Dutch lens grinders Hans and Zacharias Janssen make the first microscope by placing two lenses in a tube.
Robert Hooke studies various object with his microscope and publishes his results in Micrographia. Among his work were a description of cork and its ability to float in water.
Anton van Leeuwenhoek uses a simple microscope with only one lens to look at blood, insects and many other objects. He was first to describe cells and bacteria, seen through his very small microscopes with, for his time, extremely good lenses.
Several technical innovations make microscopes better and easier to handle, which leads to microscopy becoming more and more popular among scientists. An important discovery is that lenses combining two types of glass could reduce the chromatic effect, with its disturbing halos resulting from differences in refraction of light.
in 1828 Robert Brown first recognized the cell nucleus. It shows about twenty orchid epidermal cells, and the nucleus can clearly be seen within each cell. Three stomata can also be clearly seen - these are the breathing pores through which a plant exchanges gases with the atmosphere. He used a microscope do discover these things
Matthias Schleiden became the first to formulate what was then an informal belief as a principle of biology equal in importance to the atomic theory of chemistry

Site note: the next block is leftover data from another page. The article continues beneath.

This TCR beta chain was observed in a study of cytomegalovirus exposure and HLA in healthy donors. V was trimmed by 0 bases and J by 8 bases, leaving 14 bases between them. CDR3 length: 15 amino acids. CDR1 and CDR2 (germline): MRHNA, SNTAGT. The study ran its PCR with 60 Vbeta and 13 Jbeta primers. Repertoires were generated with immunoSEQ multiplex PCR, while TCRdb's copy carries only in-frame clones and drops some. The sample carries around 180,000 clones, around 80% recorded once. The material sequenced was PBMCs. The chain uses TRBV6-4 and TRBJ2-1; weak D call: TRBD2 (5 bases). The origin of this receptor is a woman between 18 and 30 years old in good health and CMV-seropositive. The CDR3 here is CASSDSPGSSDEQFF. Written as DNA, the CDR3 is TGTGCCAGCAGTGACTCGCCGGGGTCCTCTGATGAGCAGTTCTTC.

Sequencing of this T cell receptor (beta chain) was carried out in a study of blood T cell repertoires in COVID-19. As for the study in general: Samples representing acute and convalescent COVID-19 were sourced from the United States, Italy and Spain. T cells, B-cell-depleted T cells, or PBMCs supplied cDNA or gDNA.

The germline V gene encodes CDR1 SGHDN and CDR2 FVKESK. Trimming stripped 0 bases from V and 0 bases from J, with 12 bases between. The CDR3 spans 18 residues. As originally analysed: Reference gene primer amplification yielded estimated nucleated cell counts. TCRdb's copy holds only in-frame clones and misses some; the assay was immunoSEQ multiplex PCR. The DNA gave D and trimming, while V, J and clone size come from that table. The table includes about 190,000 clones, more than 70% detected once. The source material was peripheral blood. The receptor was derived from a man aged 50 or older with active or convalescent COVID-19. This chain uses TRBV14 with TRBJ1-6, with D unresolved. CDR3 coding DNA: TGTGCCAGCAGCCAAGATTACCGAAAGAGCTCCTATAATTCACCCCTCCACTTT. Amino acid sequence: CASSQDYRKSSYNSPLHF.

The German biologist Theodor Schwann (1810-1882) is considered a founder of the cell theory. He also discovered pepsin, the first digestive enzyme prepared from animal tissue, and experimented to disprove spontaneous generation.
born March 27, 1817, Kilchberg, Switz.—died May 10, 1891 He noted what he called transitory cytoblasts, which later were identified as chromosomes. He also witnessed cell division and investigated the process of osmosis in unicellular algae.
Rudolf Virchow born October 13, 1821—died September 5, 1902,his application of the cell theory to explain the effects of Disease in the organs and tissues of the body. He emphasized that diseases arose, not in organs or tissues in general, but primarily in their individual.
Ernst Ruska develops the electron microscope. The ability to use electrons in microscopy greatly improves the resolution and greatly expands the borders of exploration.